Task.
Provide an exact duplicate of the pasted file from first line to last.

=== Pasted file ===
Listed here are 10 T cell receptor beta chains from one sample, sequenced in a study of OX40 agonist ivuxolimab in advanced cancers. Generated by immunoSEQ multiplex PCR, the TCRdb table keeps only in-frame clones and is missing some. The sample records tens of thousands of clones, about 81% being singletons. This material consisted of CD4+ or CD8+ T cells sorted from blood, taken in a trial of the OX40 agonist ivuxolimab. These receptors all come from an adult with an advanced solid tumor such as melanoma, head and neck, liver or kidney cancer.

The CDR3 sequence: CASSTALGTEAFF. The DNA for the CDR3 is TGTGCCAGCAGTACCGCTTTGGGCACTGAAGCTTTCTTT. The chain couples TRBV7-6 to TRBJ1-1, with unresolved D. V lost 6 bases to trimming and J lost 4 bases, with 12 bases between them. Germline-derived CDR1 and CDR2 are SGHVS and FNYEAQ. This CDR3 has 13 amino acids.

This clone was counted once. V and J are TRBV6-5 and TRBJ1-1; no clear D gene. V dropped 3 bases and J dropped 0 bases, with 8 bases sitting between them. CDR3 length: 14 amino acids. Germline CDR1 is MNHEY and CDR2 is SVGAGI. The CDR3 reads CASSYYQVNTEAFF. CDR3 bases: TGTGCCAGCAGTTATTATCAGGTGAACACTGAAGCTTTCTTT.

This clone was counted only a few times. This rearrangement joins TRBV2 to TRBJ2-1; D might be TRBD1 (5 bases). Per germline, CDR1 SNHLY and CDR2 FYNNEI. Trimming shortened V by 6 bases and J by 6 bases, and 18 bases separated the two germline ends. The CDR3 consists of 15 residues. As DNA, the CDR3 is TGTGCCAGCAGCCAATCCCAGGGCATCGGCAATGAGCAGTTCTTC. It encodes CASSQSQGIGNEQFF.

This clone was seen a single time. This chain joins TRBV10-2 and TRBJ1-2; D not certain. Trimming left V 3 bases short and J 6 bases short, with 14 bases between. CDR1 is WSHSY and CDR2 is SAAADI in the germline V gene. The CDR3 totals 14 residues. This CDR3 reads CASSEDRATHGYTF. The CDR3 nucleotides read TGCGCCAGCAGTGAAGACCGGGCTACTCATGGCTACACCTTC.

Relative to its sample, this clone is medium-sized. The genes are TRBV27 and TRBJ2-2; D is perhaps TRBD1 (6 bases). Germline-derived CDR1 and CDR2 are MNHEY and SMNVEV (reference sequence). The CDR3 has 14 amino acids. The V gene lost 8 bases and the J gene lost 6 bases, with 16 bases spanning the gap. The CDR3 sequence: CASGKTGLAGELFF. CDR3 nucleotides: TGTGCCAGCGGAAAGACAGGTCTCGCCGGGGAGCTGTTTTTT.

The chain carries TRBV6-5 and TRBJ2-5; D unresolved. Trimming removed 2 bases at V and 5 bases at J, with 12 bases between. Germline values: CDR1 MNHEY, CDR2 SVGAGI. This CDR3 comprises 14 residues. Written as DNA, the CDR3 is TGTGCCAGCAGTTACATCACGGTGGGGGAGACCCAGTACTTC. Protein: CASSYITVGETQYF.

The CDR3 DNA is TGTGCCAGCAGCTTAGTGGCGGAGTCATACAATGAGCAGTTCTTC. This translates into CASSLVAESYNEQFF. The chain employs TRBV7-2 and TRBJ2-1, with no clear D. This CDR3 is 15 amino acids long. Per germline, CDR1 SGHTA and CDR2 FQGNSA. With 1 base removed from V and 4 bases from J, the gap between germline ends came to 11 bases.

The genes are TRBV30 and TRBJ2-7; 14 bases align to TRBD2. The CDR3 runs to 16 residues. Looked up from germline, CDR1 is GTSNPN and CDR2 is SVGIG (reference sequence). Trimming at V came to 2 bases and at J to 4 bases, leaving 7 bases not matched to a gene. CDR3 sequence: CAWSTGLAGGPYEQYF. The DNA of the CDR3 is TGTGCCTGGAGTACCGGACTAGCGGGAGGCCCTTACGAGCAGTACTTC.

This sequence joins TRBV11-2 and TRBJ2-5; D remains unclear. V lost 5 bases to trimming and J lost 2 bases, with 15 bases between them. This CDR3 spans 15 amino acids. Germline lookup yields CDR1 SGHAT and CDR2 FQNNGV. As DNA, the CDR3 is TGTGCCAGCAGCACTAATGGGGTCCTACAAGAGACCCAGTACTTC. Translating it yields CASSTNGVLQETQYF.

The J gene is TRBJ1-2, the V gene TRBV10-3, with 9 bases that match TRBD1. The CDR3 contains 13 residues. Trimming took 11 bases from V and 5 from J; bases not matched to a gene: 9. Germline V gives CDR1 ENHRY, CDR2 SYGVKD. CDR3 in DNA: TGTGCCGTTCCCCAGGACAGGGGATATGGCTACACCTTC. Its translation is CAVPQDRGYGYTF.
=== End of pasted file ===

Listed here are 10 T cell receptor beta chains from one sample, sequenced in a study of OX40 agonist ivuxolimab in advanced cancers. Generated by immunoSEQ multiplex PCR, the TCRdb table keeps only in-frame clones and is missing some. The sample records tens of thousands of clones, about 81% being singletons. This material consisted of CD4+ or CD8+ T cells sorted from blood, taken in a trial of the OX40 agonist ivuxolimab. These receptors all come from an adult with an advanced solid tumor such as melanoma, head and neck, liver or kidney cancer.

The CDR3 sequence: CASSTALGTEAFF. The DNA for the CDR3 is TGTGCCAGCAGTACCGCTTTGGGCACTGAAGCTTTCTTT. The chain couples TRBV7-6 to TRBJ1-1, with unresolved D. V lost 6 bases to trimming and J lost 4 bases, with 12 bases between them. Germline-derived CDR1 and CDR2 are SGHVS and FNYEAQ. This CDR3 has 13 amino acids.

This clone was counted once. V and J are TRBV6-5 and TRBJ1-1; no clear D gene. V dropped 3 bases and J dropped 0 bases, with 8 bases sitting between them. CDR3 length: 14 amino acids. Germline CDR1 is MNHEY and CDR2 is SVGAGI. The CDR3 reads CASSYYQVNTEAFF. CDR3 bases: TGTGCCAGCAGTTATTATCAGGTGAACACTGAAGCTTTCTTT.

This clone was counted only a few times. This rearrangement joins TRBV2 to TRBJ2-1; D might be TRBD1 (5 bases). Per germline, CDR1 SNHLY and CDR2 FYNNEI. Trimming shortened V by 6 bases and J by 6 bases, and 18 bases separated the two germline ends. The CDR3 consists of 15 residues. As DNA, the CDR3 is TGTGCCAGCAGCCAATCCCAGGGCATCGGCAATGAGCAGTTCTTC. It encodes CASSQSQGIGNEQFF.

This clone was seen a single time. This chain joins TRBV10-2 and TRBJ1-2; D not certain. Trimming left V 3 bases short and J 6 bases short, with 14 bases between. CDR1 is WSHSY and CDR2 is SAAADI in the germline V gene. The CDR3 totals 14 residues. This CDR3 reads CASSEDRATHGYTF. The CDR3 nucleotides read TGCGCCAGCAGTGAAGACCGGGCTACTCATGGCTACACCTTC.

Relative to its sample, this clone is medium-sized. The genes are TRBV27 and TRBJ2-2; D is perhaps TRBD1 (6 bases). Germline-derived CDR1 and CDR2 are MNHEY and SMNVEV (reference sequence). The CDR3 has 14 amino acids. The V gene lost 8 bases and the J gene lost 6 bases, with 16 bases spanning the gap. The CDR3 sequence: CASGKTGLAGELFF. CDR3 nucleotides: TGTGCCAGCGGAAAGACAGGTCTCGCCGGGGAGCTGTTTTTT.

The chain carries TRBV6-5 and TRBJ2-5; D unresolved. Trimming removed 2 bases at V and 5 bases at J, with 12 bases between. Germline values: CDR1 MNHEY, CDR2 SVGAGI. This CDR3 comprises 14 residues. Written as DNA, the CDR3 is TGTGCCAGCAGTTACATCACGGTGGGGGAGACCCAGTACTTC. Protein: CASSYITVGETQYF.

The CDR3 DNA is TGTGCCAGCAGCTTAGTGGCGGAGTCATACAATGAGCAGTTCTTC. This translates into CASSLVAESYNEQFF. The chain employs TRBV7-2 and TRBJ2-1, with no clear D. This CDR3 is 15 amino acids long. Per germline, CDR1 SGHTA and CDR2 FQGNSA. With 1 base removed from V and 4 bases from J, the gap between germline ends came to 11 bases.

The genes are TRBV30 and TRBJ2-7; 14 bases align to TRBD2. The CDR3 runs to 16 residues. Looked up from germline, CDR1 is GTSNPN and CDR2 is SVGIG (reference sequence). Trimming at V came to 2 bases and at J to 4 bases, leaving 7 bases not matched to a gene. CDR3 sequence: CAWSTGLAGGPYEQYF. The DNA of the CDR3 is TGTGCCTGGAGTACCGGACTAGCGGGAGGCCCTTACGAGCAGTACTTC.

This sequence joins TRBV11-2 and TRBJ2-5; D remains unclear. V lost 5 bases to trimming and J lost 2 bases, with 15 bases between them. This CDR3 spans 15 amino acids. Germline lookup yields CDR1 SGHAT and CDR2 FQNNGV. As DNA, the CDR3 is TGTGCCAGCAGCACTAATGGGGTCCTACAAGAGACCCAGTACTTC. Translating it yields CASSTNGVLQETQYF.

The J gene is TRBJ1-2, the V gene TRBV10-3, with 9 bases that match TRBD1. The CDR3 contains 13 residues. Trimming took 11 bases from V and 5 from J; bases not matched to a gene: 9. Germline V gives CDR1 ENHRY, CDR2 SYGVKD. CDR3 in DNA: TGTGCCGTTCCCCAGGACAGGGGATATGGCTACACCTTC. Its translation is CAVPQDRGYGYTF.